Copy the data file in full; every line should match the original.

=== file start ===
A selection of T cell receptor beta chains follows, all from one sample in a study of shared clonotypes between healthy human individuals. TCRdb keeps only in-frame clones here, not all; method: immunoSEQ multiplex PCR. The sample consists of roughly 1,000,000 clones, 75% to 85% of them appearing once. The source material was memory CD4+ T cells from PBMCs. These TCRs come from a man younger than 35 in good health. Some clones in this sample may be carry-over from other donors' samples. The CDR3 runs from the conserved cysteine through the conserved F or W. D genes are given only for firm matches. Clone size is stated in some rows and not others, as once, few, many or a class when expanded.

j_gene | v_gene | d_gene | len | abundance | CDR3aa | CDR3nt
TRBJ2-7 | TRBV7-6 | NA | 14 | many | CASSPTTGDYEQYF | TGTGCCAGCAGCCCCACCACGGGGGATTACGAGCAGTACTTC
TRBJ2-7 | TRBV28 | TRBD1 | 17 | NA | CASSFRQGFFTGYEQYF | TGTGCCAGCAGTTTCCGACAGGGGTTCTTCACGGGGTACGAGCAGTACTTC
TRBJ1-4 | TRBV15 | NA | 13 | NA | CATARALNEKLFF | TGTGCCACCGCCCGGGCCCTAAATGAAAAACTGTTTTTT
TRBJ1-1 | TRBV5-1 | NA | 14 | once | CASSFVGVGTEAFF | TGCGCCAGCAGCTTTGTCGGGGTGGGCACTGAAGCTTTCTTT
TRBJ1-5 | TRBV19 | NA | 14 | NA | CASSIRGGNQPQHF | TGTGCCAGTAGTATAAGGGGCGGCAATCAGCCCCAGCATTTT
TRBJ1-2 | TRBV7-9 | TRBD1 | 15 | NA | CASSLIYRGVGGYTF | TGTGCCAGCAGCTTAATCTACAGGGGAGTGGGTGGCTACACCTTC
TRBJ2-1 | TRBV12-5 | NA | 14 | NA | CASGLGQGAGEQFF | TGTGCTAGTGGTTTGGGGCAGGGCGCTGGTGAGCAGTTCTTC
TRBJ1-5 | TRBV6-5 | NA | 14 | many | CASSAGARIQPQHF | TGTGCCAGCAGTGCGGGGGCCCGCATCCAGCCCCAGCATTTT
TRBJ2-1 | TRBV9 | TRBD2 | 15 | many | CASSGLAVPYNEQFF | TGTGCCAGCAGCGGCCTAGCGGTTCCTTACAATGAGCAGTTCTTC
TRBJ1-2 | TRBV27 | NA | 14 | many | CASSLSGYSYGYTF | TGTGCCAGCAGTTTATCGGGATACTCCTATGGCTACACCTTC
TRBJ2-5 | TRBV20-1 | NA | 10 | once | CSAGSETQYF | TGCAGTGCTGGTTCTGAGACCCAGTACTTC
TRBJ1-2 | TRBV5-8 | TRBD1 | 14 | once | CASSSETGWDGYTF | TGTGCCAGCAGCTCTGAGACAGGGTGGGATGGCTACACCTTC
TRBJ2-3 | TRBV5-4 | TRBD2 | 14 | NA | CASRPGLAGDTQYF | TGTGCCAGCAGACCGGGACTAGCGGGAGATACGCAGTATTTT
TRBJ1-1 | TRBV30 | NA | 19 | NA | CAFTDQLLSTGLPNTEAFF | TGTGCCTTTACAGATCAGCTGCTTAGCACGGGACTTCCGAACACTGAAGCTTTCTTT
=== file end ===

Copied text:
A selection of T cell receptor beta chains follows, all from one sample in a study of shared clonotypes between healthy human individuals. TCRdb keeps only in-frame clones here, not all; method: immunoSEQ multiplex PCR. The sample consists of roughly 1,000,000 clones, 75% to 85% of them appearing once. The source material was memory CD4+ T cells from PBMCs. These TCRs come from a man younger than 35 in good health. Some clones in this sample may be carry-over from other donors' samples. The CDR3 runs from the conserved cysteine through the conserved F or W. D genes are given only for firm matches. Clone size is stated in some rows and not others, as once, few, many or a class when expanded.

j_gene | v_gene | d_gene | len | abundance | CDR3aa | CDR3nt
TRBJ2-7 | TRBV7-6 | NA | 14 | many | CASSPTTGDYEQYF | TGTGCCAGCAGCCCCACCACGGGGGATTACGAGCAGTACTTC
TRBJ2-7 | TRBV28 | TRBD1 | 17 | NA | CASSFRQGFFTGYEQYF | TGTGCCAGCAGTTTCCGACAGGGGTTCTTCACGGGGTACGAGCAGTACTTC
TRBJ1-4 | TRBV15 | NA | 13 | NA | CATARALNEKLFF | TGTGCCACCGCCCGGGCCCTAAATGAAAAACTGTTTTTT
TRBJ1-1 | TRBV5-1 | NA | 14 | once | CASSFVGVGTEAFF | TGCGCCAGCAGCTTTGTCGGGGTGGGCACTGAAGCTTTCTTT
TRBJ1-5 | TRBV19 | NA | 14 | NA | CASSIRGGNQPQHF | TGTGCCAGTAGTATAAGGGGCGGCAATCAGCCCCAGCATTTT
TRBJ1-2 | TRBV7-9 | TRBD1 | 15 | NA | CASSLIYRGVGGYTF | TGTGCCAGCAGCTTAATCTACAGGGGAGTGGGTGGCTACACCTTC
TRBJ2-1 | TRBV12-5 | NA | 14 | NA | CASGLGQGAGEQFF | TGTGCTAGTGGTTTGGGGCAGGGCGCTGGTGAGCAGTTCTTC
TRBJ1-5 | TRBV6-5 | NA | 14 | many | CASSAGARIQPQHF | TGTGCCAGCAGTGCGGGGGCCCGCATCCAGCCCCAGCATTTT
TRBJ2-1 | TRBV9 | TRBD2 | 15 | many | CASSGLAVPYNEQFF | TGTGCCAGCAGCGGCCTAGCGGTTCCTTACAATGAGCAGTTCTTC
TRBJ1-2 | TRBV27 | NA | 14 | many | CASSLSGYSYGYTF | TGTGCCAGCAGTTTATCGGGATACTCCTATGGCTACACCTTC
TRBJ2-5 | TRBV20-1 | NA | 10 | once | CSAGSETQYF | TGCAGTGCTGGTTCTGAGACCCAGTACTTC
TRBJ1-2 | TRBV5-8 | TRBD1 | 14 | once | CASSSETGWDGYTF | TGTGCCAGCAGCTCTGAGACAGGGTGGGATGGCTACACCTTC
TRBJ2-3 | TRBV5-4 | TRBD2 | 14 | NA | CASRPGLAGDTQYF | TGTGCCAGCAGACCGGGACTAGCGGGAGATACGCAGTATTTT
TRBJ1-1 | TRBV30 | NA | 19 | NA | CAFTDQLLSTGLPNTEAFF | TGTGCCTTTACAGATCAGCTGCTTAGCACGGGACTTCCGAACACTGAAGCTTTCTTT